The world’s scriptures are the invaluable creations of our ancestors struggling to understand their place in the mystery. Through the lens of their entrenched sociological structures, tribal belief systems, and unavoidable personal biases they framed the mystery of existence in vocabulary inherited from their fathers. Any claims of authority, let alone divine revelation, must be met with tentative and respectful skepticism. Theology is born in disputation and therefore always has a ring of belligerence to it – what made it to the page was fought for long and hard. We can therefore forgive its authors their bold assertion of infallibility. But we have come too far to remain bound to arbitrary traditions that belong to another time, another place, and a completely different set of circumstances. It is for us now to read with our inner sight the writings of the ancients, and come to trust our own interpretive authority. We can be emboldened by the way Jesus and Paul rejected the orthodoxy of the Temple leaders, or the way Muhammad criticized the tribal codes of Bedouin culture, or the way Buddha defied the authority of the Brahmins. The founders of the world’s religions were revolutionaries who pushed boundaries, challenged injustice, questioned authority, and drew deep from the well of direct experience. Let’s learn from them.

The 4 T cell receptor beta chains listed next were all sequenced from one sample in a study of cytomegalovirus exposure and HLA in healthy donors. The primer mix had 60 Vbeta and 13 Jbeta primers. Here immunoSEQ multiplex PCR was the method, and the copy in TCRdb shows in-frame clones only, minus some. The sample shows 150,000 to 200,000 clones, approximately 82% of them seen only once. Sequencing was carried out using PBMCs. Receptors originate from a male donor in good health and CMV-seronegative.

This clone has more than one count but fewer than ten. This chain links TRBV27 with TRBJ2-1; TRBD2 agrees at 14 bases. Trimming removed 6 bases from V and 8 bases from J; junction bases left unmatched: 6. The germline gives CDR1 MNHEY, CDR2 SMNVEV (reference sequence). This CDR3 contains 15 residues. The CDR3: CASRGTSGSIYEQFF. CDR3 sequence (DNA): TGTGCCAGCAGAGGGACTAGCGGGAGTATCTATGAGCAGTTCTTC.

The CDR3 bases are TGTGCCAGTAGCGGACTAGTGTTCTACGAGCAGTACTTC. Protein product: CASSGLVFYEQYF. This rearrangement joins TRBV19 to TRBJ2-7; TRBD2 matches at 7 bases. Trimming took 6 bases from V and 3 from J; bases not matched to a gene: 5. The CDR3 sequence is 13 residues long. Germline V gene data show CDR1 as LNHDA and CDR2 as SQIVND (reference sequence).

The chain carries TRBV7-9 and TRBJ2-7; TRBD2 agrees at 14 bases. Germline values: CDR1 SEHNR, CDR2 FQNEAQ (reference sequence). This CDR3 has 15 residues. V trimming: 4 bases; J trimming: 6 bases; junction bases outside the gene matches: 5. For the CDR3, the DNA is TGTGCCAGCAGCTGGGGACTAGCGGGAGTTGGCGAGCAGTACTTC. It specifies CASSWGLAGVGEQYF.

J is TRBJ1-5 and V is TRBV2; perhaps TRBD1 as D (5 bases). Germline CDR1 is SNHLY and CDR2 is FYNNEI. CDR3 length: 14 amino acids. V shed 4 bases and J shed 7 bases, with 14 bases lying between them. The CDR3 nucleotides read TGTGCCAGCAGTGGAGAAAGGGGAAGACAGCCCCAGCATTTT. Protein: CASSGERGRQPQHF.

As the Zen teacher Matsuo Basho cautioned his students, “Don’t seek to follow in the footsteps of the wise men of old, instead, seek what they sought.” It isn’t enough to pick a group and join it. It isn’t enough to follow a teacher, no matter how wise and illumined. It isn’t enough to assuage your fear by subscribing to a ready explanation that puts your tribe in the winner’s circle. If anything, let the discomfort and angst of your uncertainty sharpen your edge into a blade with which you cut away falsehood. Being uncomfortable is good. Insight is born from the chaos of cognitive dissonance and takes root in lived experience. When you’re knocked off your seat you find your feet. Teachers, traditions, rituals, texts, and communities are all powerful tools we use to build our lives. But they mean nothing if there is not beneath it an inkling of one’s own, a gut feeling, a resonance, an alignment, a beam of light unbidden that rises up and feels at once familiar and known, even though its origin is a mystery. Moses trusted his mystery. Muhammad trusted his mystery. Jesus trusted his mystery. Buddha trusted his mystery. Why do we not trust our own?